Articles from Vol. 155, No. 20, May 17

53 Hours in the Life of a near Disaster
Byline: Evan Thomas and Mark Hosenball Frustrated sons of privilege, caught between East and West, sometimes make for dangerous militants. Mohamed Atta, the lead 9/11 hijacker, was the son of a Cairo lawyer and the grandson of a doctor. The so-called...
Buffett Gets Animated
Byline: Joshua Alston When capitalists of every stripe descended on Omaha for the Berkshire Hathaway annual meeting, shareholders were treated to the premiere of Warren Buffett's long-gestating animated series for kids, Secret Millionaires Club....
Bust Up the Banks
Byline: Nouriel Roubini and Stephen Mihm The president's half-measures won't fix our failed financial system. Here's what will. In early January, Ben Bernanke defended the Fed's handling of the recent financial crisis. The lesson he drew was...
Can't Touch Him
Byline: Howard Fineman Obama's uncanny ability to shake off blame. Let's try a political thought experiment. Imagine that a few months after a new president takes office, his administration approves an offshore oil well a mile beneath the Gulf...
Containing Terror
Byline: Philip Mudd Like communism during the Cold War, terrorism is a social movement that must be held in check. The spike of alleged terrorist plots in this country over the past year seems confusing. Law-enforcement officers have nabbed independent...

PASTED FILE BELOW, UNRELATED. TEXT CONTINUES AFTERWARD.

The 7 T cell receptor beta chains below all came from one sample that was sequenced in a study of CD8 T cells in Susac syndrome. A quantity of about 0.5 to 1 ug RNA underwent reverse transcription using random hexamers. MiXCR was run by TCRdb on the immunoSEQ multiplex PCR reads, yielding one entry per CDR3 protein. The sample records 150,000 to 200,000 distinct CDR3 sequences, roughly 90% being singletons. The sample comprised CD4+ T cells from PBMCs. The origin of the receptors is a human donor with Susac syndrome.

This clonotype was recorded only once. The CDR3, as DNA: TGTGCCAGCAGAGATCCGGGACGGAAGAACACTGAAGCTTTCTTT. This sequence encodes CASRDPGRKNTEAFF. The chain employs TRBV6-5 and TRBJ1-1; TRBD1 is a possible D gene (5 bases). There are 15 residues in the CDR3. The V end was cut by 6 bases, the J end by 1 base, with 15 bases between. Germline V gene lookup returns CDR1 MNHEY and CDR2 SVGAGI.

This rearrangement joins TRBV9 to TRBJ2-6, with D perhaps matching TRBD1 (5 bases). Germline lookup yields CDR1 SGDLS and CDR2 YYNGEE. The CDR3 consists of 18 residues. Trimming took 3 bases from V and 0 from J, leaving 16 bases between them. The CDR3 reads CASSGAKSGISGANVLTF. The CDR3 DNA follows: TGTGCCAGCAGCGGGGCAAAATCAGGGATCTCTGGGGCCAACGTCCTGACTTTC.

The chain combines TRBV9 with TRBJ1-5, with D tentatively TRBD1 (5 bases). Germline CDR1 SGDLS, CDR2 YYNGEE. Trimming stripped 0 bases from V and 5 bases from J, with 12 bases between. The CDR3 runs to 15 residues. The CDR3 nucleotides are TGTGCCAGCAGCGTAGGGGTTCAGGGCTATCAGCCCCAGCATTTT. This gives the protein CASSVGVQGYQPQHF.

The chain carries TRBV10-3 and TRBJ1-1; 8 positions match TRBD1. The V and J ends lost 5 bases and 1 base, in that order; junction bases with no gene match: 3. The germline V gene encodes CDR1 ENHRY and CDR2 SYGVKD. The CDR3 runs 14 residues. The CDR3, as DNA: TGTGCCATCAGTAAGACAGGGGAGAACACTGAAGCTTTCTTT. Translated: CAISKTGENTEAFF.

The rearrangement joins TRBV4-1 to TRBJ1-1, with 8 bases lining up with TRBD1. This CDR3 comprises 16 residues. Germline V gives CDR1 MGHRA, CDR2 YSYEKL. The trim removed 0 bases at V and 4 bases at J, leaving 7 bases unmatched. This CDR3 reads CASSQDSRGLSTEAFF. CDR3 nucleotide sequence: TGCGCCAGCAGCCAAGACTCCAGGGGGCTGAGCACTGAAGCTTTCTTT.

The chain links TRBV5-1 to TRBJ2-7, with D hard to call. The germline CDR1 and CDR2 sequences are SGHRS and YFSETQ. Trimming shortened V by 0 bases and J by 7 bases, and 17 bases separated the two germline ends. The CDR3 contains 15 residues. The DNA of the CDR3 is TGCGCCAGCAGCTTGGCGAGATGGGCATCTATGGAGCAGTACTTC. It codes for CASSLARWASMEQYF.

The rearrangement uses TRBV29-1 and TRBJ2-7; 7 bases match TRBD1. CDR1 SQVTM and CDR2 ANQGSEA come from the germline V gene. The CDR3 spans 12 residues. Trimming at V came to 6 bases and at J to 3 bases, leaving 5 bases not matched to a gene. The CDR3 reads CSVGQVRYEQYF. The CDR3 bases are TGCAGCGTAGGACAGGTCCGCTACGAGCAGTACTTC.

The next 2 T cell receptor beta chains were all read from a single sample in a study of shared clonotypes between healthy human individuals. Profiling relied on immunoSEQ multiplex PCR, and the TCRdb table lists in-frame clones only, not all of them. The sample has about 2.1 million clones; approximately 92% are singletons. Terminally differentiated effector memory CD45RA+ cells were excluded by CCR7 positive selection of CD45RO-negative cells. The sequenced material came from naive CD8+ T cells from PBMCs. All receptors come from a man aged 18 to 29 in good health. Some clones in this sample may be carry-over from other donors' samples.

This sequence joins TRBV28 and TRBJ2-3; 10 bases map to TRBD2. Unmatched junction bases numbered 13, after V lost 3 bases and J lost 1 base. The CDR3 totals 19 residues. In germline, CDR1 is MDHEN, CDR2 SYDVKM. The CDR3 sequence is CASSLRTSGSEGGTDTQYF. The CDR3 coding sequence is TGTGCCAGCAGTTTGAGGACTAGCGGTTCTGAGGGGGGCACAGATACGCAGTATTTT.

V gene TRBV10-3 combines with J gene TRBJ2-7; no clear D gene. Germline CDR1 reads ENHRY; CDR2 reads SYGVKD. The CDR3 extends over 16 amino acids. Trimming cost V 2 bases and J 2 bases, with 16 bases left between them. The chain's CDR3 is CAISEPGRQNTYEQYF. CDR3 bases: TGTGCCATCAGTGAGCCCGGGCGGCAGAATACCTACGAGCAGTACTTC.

Gimme Danger
Byline: Seth Colter Walls It's a fact as undeniable as it is oft-repeated: in the late '60s and early '70s, the Rolling Stones were incapable of doing wrong. Or, at the very least, the wrongs they were committing were exactly the sort that the public...
Goldman's Golden Ticket
Byline: Jonathan Alter How the firm can find its way out of Toyotaland. As you may have heard, NEWSWEEK is for sale, and we're looking for a few good billionaires (actually, one will do). For all the anti-Wall Street rhetoric, there are good...
Health Care Hell
Byline: Bart Stupak During the past few months, I often drew strength from a poem taped to my desk in Washington and framed on the wall of my home office in Menominee, Mich. "Bullfight critics ranked in rows," it begins, "Crowd the enormous plaza...
Hillbilly Haute Cuisine
Byline: Steve Tuttle For centuries, my Appalachian ancestors have gone to the woods to hunt for deer, pick wild asparagus and blackberries, and fish for trout in streams. But of all the hillbilly delicacies to be found gratis in the great Virginia...
How Quickly We Forget
Byline: Sharon Begley Our addiction to cheap energy has a way of clouding memories of even the most vivid disasters. In trying to predict the long-term effects of the Deepwater Horizon disaster, the obvious places to seek clues are other mammoth...
Lowering the Bar
Byline: Julia Baird When bad mothers give us hope. When reporters told Doris Lessing she had won a Nobel Prize in Literature as she was hauling groceries out of a cab in 2007, she said: "I've won all the prizes in Europe, every bloody one, so...